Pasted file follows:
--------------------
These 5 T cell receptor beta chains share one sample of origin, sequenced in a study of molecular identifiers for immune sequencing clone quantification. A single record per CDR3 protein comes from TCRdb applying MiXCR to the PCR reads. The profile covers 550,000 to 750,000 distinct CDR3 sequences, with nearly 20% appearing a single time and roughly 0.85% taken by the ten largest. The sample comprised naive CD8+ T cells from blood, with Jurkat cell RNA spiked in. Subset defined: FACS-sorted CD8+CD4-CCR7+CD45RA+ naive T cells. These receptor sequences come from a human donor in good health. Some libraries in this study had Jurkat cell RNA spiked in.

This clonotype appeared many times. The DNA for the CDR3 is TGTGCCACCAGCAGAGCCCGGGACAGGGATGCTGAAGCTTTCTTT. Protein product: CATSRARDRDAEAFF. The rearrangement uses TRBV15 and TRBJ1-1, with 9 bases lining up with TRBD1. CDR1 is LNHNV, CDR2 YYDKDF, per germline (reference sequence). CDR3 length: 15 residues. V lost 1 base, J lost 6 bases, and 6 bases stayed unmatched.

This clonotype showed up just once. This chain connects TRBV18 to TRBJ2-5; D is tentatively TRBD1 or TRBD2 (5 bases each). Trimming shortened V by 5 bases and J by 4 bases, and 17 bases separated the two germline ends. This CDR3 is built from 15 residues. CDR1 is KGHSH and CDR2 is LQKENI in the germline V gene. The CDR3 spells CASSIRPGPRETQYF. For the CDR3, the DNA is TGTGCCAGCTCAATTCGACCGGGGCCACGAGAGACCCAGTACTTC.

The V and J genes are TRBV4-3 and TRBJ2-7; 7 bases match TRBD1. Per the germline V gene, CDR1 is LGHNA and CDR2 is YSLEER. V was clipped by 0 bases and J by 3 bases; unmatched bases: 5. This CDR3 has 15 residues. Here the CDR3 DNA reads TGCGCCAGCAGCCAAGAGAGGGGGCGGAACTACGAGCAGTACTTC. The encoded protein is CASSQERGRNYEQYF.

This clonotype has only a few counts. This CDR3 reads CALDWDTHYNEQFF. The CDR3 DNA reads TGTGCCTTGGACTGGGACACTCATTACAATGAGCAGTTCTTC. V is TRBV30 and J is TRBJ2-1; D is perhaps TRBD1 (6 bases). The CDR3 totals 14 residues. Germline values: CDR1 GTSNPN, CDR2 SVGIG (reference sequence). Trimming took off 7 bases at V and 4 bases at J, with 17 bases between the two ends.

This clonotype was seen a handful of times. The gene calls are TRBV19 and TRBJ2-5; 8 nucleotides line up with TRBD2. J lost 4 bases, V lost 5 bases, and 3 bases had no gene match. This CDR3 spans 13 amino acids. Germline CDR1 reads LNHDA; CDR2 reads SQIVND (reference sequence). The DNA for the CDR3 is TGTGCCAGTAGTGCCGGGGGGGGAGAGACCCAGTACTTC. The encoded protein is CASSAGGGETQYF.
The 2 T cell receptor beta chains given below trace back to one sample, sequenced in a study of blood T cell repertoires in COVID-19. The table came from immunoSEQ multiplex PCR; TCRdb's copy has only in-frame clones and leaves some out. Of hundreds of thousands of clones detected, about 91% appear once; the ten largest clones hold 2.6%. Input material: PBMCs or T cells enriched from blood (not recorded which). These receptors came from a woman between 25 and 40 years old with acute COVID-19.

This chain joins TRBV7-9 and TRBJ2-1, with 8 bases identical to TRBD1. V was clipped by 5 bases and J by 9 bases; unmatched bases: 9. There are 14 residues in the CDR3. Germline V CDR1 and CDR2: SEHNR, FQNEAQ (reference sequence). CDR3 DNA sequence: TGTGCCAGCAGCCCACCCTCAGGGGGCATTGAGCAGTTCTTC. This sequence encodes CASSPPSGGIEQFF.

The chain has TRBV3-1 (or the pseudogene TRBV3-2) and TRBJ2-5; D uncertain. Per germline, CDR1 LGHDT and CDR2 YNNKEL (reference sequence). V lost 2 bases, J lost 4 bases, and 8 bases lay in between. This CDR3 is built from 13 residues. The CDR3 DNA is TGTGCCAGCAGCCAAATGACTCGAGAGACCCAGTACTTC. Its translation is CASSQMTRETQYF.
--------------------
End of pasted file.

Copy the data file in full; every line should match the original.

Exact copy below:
These 5 T cell receptor beta chains share one sample of origin, sequenced in a study of molecular identifiers for immune sequencing clone quantification. A single record per CDR3 protein comes from TCRdb applying MiXCR to the PCR reads. The profile covers 550,000 to 750,000 distinct CDR3 sequences, with nearly 20% appearing a single time and roughly 0.85% taken by the ten largest. The sample comprised naive CD8+ T cells from blood, with Jurkat cell RNA spiked in. Subset defined: FACS-sorted CD8+CD4-CCR7+CD45RA+ naive T cells. These receptor sequences come from a human donor in good health. Some libraries in this study had Jurkat cell RNA spiked in.

This clonotype appeared many times. The DNA for the CDR3 is TGTGCCACCAGCAGAGCCCGGGACAGGGATGCTGAAGCTTTCTTT. Protein product: CATSRARDRDAEAFF. The rearrangement uses TRBV15 and TRBJ1-1, with 9 bases lining up with TRBD1. CDR1 is LNHNV, CDR2 YYDKDF, per germline (reference sequence). CDR3 length: 15 residues. V lost 1 base, J lost 6 bases, and 6 bases stayed unmatched.

This clonotype showed up just once. This chain connects TRBV18 to TRBJ2-5; D is tentatively TRBD1 or TRBD2 (5 bases each). Trimming shortened V by 5 bases and J by 4 bases, and 17 bases separated the two germline ends. This CDR3 is built from 15 residues. CDR1 is KGHSH and CDR2 is LQKENI in the germline V gene. The CDR3 spells CASSIRPGPRETQYF. For the CDR3, the DNA is TGTGCCAGCTCAATTCGACCGGGGCCACGAGAGACCCAGTACTTC.

The V and J genes are TRBV4-3 and TRBJ2-7; 7 bases match TRBD1. Per the germline V gene, CDR1 is LGHNA and CDR2 is YSLEER. V was clipped by 0 bases and J by 3 bases; unmatched bases: 5. This CDR3 has 15 residues. Here the CDR3 DNA reads TGCGCCAGCAGCCAAGAGAGGGGGCGGAACTACGAGCAGTACTTC. The encoded protein is CASSQERGRNYEQYF.

This clonotype has only a few counts. This CDR3 reads CALDWDTHYNEQFF. The CDR3 DNA reads TGTGCCTTGGACTGGGACACTCATTACAATGAGCAGTTCTTC. V is TRBV30 and J is TRBJ2-1; D is perhaps TRBD1 (6 bases). The CDR3 totals 14 residues. Germline values: CDR1 GTSNPN, CDR2 SVGIG (reference sequence). Trimming took off 7 bases at V and 4 bases at J, with 17 bases between the two ends.

This clonotype was seen a handful of times. The gene calls are TRBV19 and TRBJ2-5; 8 nucleotides line up with TRBD2. J lost 4 bases, V lost 5 bases, and 3 bases had no gene match. This CDR3 spans 13 amino acids. Germline CDR1 reads LNHDA; CDR2 reads SQIVND (reference sequence). The DNA for the CDR3 is TGTGCCAGTAGTGCCGGGGGGGGAGAGACCCAGTACTTC. The encoded protein is CASSAGGGETQYF.
The 2 T cell receptor beta chains given below trace back to one sample, sequenced in a study of blood T cell repertoires in COVID-19. The table came from immunoSEQ multiplex PCR; TCRdb's copy has only in-frame clones and leaves some out. Of hundreds of thousands of clones detected, about 91% appear once; the ten largest clones hold 2.6%. Input material: PBMCs or T cells enriched from blood (not recorded which). These receptors came from a woman between 25 and 40 years old with acute COVID-19.

This chain joins TRBV7-9 and TRBJ2-1, with 8 bases identical to TRBD1. V was clipped by 5 bases and J by 9 bases; unmatched bases: 9. There are 14 residues in the CDR3. Germline V CDR1 and CDR2: SEHNR, FQNEAQ (reference sequence). CDR3 DNA sequence: TGTGCCAGCAGCCCACCCTCAGGGGGCATTGAGCAGTTCTTC. This sequence encodes CASSPPSGGIEQFF.

The chain has TRBV3-1 (or the pseudogene TRBV3-2) and TRBJ2-5; D uncertain. Per germline, CDR1 LGHDT and CDR2 YNNKEL (reference sequence). V lost 2 bases, J lost 4 bases, and 8 bases lay in between. This CDR3 is built from 13 residues. The CDR3 DNA is TGTGCCAGCAGCCAAATGACTCGAGAGACCCAGTACTTC. Its translation is CASSQMTRETQYF.